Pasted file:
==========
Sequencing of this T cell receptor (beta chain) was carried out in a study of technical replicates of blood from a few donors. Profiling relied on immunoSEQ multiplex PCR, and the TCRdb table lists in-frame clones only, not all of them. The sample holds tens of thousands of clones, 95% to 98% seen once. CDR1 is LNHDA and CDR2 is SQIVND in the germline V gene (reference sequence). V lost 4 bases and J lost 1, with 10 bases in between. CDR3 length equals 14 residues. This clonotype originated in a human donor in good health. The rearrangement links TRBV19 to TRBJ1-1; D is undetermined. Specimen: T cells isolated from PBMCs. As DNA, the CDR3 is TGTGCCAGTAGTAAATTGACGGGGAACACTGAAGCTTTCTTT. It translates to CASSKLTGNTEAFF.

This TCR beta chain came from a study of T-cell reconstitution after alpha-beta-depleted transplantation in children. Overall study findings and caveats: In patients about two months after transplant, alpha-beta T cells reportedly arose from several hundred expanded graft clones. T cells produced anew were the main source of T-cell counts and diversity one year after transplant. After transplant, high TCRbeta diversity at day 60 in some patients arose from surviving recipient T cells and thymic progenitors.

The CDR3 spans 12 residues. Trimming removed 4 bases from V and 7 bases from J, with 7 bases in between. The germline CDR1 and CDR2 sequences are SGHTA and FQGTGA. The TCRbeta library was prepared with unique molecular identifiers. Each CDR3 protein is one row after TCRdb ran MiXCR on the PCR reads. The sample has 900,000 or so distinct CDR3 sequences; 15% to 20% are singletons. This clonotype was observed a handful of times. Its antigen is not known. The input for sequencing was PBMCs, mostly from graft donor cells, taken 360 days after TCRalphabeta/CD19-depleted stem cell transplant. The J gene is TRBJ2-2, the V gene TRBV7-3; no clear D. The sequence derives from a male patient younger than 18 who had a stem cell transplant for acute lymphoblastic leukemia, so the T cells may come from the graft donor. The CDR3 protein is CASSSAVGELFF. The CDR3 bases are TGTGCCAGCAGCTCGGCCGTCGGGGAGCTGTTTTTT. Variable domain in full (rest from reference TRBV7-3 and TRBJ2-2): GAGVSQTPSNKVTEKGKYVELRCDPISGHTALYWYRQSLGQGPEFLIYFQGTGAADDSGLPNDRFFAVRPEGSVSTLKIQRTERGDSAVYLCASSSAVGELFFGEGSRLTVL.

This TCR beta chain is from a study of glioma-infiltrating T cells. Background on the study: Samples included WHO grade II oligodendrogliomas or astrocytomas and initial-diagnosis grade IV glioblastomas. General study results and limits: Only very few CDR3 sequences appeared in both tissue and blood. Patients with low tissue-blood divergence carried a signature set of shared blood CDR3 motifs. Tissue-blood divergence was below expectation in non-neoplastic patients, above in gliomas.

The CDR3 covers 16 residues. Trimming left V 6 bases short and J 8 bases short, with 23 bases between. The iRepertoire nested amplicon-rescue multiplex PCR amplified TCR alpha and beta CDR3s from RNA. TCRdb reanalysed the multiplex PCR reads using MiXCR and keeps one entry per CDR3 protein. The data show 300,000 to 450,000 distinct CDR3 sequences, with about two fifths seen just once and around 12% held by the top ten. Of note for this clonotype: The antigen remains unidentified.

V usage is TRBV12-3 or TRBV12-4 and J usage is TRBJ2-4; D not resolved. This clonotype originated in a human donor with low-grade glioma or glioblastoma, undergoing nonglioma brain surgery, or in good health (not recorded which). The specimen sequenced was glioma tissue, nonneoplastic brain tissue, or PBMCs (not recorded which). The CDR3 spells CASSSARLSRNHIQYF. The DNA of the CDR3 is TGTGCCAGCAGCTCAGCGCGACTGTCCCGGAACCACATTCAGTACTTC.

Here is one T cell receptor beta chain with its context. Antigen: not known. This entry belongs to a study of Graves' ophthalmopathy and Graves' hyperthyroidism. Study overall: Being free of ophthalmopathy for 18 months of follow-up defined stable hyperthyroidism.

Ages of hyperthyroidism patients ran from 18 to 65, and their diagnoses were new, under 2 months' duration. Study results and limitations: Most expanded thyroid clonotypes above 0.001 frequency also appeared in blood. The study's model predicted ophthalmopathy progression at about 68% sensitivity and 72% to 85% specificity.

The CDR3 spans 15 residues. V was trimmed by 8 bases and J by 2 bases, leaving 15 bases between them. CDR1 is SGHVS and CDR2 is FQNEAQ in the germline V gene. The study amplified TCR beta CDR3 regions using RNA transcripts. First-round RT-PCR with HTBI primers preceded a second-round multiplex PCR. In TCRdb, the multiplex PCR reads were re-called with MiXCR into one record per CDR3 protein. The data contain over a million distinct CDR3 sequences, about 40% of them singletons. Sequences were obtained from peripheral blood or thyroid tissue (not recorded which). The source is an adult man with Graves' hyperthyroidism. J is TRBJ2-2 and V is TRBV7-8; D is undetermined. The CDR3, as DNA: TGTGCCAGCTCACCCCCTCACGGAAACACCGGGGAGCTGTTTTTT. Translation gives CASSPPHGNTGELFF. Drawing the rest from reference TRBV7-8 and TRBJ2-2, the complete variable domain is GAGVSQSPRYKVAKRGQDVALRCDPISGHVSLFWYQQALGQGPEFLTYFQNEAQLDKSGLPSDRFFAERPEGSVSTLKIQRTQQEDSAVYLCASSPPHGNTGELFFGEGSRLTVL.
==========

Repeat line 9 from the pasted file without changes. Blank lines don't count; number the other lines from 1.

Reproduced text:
The CDR3 spans 15 residues. V was trimmed by 8 bases and J by 2 bases, leaving 15 bases between them. CDR1 is SGHVS and CDR2 is FQNEAQ in the germline V gene. The study amplified TCR beta CDR3 regions using RNA transcripts. First-round RT-PCR with HTBI primers preceded a second-round multiplex PCR. In TCRdb, the multiplex PCR reads were re-called with MiXCR into one record per CDR3 protein. The data contain over a million distinct CDR3 sequences, about 40% of them singletons. Sequences were obtained from peripheral blood or thyroid tissue (not recorded which). The source is an adult man with Graves' hyperthyroidism. J is TRBJ2-2 and V is TRBV7-8; D is undetermined. The CDR3, as DNA: TGTGCCAGCTCACCCCCTCACGGAAACACCGGGGAGCTGTTTTTT. Translation gives CASSPPHGNTGELFF. Drawing the rest from reference TRBV7-8 and TRBJ2-2, the complete variable domain is GAGVSQSPRYKVAKRGQDVALRCDPISGHVSLFWYQQALGQGPEFLTYFQNEAQLDKSGLPSDRFFAERPEGSVSTLKIQRTQQEDSAVYLCASSPPHGNTGELFFGEGSRLTVL.